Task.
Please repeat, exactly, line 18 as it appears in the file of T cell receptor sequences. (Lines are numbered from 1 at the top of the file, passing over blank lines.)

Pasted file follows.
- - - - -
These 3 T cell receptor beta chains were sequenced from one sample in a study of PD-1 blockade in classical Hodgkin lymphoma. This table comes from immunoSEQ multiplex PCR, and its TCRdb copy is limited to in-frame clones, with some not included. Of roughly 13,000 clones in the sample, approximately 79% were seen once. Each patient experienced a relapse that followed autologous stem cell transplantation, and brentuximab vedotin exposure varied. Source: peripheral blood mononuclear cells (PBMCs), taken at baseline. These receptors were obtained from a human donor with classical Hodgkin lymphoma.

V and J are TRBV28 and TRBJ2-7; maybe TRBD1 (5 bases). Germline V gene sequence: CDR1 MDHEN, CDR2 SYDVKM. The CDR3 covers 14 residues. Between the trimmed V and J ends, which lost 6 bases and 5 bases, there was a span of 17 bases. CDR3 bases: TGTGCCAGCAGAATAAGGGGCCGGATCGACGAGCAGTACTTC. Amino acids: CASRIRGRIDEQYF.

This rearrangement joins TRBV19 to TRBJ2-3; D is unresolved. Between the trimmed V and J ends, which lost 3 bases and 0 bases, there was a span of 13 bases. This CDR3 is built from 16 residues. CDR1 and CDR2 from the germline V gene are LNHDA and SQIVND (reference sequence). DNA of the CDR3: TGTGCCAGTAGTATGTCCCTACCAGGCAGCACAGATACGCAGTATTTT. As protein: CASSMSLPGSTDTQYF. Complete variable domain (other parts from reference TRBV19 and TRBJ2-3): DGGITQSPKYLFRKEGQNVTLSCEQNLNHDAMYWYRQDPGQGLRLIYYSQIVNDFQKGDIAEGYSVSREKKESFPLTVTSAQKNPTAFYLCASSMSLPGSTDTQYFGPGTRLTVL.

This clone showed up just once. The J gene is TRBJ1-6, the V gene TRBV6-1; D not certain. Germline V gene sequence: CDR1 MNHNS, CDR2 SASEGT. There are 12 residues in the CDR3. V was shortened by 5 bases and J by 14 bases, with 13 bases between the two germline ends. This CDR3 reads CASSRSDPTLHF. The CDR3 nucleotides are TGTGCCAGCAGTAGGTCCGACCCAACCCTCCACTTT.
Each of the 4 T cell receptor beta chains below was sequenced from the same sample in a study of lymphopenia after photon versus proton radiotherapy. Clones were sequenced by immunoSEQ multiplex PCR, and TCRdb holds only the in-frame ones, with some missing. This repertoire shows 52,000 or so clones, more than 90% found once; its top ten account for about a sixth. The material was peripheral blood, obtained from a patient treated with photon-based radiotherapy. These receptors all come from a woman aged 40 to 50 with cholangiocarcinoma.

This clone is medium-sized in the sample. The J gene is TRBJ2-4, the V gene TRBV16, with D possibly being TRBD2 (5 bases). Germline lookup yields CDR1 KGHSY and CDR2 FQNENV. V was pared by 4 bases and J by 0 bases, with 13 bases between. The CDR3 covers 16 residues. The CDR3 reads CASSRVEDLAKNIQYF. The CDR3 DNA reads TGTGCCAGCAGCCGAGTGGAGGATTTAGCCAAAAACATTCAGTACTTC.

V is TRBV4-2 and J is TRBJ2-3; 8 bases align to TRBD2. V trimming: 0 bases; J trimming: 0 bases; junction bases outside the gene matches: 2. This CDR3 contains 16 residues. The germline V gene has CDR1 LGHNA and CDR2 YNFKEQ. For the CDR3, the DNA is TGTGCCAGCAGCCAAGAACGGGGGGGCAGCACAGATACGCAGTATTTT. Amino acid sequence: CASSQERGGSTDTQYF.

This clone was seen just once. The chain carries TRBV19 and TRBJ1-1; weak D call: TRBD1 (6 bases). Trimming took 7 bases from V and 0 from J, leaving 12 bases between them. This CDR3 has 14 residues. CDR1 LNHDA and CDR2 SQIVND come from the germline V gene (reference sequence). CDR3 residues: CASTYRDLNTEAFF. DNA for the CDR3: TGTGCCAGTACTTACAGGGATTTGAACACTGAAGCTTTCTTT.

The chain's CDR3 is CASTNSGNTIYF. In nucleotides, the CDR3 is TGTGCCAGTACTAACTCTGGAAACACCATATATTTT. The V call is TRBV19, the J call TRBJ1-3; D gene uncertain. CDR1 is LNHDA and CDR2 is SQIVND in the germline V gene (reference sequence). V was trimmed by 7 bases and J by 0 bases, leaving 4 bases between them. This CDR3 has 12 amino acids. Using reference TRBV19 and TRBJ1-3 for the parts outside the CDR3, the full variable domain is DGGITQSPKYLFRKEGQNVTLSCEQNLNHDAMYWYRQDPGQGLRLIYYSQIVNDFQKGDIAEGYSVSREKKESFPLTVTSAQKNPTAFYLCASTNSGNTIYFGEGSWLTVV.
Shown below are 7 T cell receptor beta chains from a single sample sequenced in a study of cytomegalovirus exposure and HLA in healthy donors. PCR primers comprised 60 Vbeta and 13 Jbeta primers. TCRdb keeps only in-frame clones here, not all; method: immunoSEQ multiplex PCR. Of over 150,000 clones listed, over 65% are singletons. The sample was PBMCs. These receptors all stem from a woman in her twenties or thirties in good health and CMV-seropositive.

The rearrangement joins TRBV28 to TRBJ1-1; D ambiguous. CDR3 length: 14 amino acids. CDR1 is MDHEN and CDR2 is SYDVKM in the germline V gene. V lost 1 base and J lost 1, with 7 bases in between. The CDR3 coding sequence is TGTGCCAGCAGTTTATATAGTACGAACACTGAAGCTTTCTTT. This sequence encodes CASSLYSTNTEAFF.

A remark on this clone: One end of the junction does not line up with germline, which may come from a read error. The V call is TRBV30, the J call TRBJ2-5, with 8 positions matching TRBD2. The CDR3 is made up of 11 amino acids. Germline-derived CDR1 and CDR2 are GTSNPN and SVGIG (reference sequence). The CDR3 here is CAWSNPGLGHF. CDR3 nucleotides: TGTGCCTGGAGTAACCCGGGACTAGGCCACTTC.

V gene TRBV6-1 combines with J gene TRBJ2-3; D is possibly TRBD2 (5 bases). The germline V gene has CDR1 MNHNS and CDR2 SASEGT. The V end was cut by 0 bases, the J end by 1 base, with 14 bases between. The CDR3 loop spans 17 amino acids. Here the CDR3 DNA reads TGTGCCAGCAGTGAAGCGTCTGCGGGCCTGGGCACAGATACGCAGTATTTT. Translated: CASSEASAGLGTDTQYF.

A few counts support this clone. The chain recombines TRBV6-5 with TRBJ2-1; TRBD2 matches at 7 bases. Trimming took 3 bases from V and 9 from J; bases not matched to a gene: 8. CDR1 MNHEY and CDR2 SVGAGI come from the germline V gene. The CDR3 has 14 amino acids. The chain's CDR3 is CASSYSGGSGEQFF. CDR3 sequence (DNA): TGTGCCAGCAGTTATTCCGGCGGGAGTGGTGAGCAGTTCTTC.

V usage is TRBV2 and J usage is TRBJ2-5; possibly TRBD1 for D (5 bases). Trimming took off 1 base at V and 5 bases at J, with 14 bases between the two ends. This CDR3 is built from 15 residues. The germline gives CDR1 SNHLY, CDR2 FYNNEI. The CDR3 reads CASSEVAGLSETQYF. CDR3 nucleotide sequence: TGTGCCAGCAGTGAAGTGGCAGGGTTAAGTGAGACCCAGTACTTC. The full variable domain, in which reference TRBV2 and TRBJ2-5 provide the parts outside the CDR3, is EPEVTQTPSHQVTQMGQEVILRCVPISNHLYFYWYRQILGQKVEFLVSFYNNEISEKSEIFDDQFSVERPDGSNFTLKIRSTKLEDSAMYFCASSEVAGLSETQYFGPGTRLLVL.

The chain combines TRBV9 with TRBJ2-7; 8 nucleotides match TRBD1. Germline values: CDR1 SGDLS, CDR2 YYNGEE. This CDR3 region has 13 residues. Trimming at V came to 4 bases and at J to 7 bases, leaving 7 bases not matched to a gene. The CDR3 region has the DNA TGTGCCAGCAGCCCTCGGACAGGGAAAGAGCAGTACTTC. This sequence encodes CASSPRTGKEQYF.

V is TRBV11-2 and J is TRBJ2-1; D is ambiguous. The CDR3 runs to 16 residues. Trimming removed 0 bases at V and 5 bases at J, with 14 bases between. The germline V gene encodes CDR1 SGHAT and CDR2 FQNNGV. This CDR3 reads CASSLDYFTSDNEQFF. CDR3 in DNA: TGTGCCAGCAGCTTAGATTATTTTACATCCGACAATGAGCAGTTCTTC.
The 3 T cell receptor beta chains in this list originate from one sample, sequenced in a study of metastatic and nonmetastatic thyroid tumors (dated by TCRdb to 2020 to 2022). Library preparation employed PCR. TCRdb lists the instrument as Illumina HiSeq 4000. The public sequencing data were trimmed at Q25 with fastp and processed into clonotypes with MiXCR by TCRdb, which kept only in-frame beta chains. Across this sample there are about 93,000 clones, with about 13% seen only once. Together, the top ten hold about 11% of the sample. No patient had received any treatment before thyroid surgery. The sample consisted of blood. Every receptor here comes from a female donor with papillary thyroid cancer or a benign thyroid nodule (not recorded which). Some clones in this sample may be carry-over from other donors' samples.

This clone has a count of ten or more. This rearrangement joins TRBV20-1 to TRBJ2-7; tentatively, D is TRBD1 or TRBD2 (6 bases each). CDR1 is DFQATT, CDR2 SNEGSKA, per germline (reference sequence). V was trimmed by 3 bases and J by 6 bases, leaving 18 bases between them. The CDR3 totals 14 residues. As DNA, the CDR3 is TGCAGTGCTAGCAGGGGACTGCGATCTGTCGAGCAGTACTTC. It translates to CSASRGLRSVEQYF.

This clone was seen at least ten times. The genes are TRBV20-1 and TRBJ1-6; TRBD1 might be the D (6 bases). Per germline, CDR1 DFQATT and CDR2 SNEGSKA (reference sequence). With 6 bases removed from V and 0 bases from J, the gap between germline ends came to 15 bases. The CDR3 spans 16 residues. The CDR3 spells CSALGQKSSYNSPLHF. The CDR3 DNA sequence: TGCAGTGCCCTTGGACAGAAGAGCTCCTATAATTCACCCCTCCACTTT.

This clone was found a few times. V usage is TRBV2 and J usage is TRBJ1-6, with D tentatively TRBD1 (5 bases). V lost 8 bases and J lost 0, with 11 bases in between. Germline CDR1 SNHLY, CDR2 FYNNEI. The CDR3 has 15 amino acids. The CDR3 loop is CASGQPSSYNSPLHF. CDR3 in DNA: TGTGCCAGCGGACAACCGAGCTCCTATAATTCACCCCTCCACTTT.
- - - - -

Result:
The 3 T cell receptor beta chains in this list originate from one sample, sequenced in a study of metastatic and nonmetastatic thyroid tumors (dated by TCRdb to 2020 to 2022). Library preparation employed PCR. TCRdb lists the instrument as Illumina HiSeq 4000. The public sequencing data were trimmed at Q25 with fastp and processed into clonotypes with MiXCR by TCRdb, which kept only in-frame beta chains. Across this sample there are about 93,000 clones, with about 13% seen only once. Together, the top ten hold about 11% of the sample. No patient had received any treatment before thyroid surgery. The sample consisted of blood. Every receptor here comes from a female donor with papillary thyroid cancer or a benign thyroid nodule (not recorded which). Some clones in this sample may be carry-over from other donors' samples.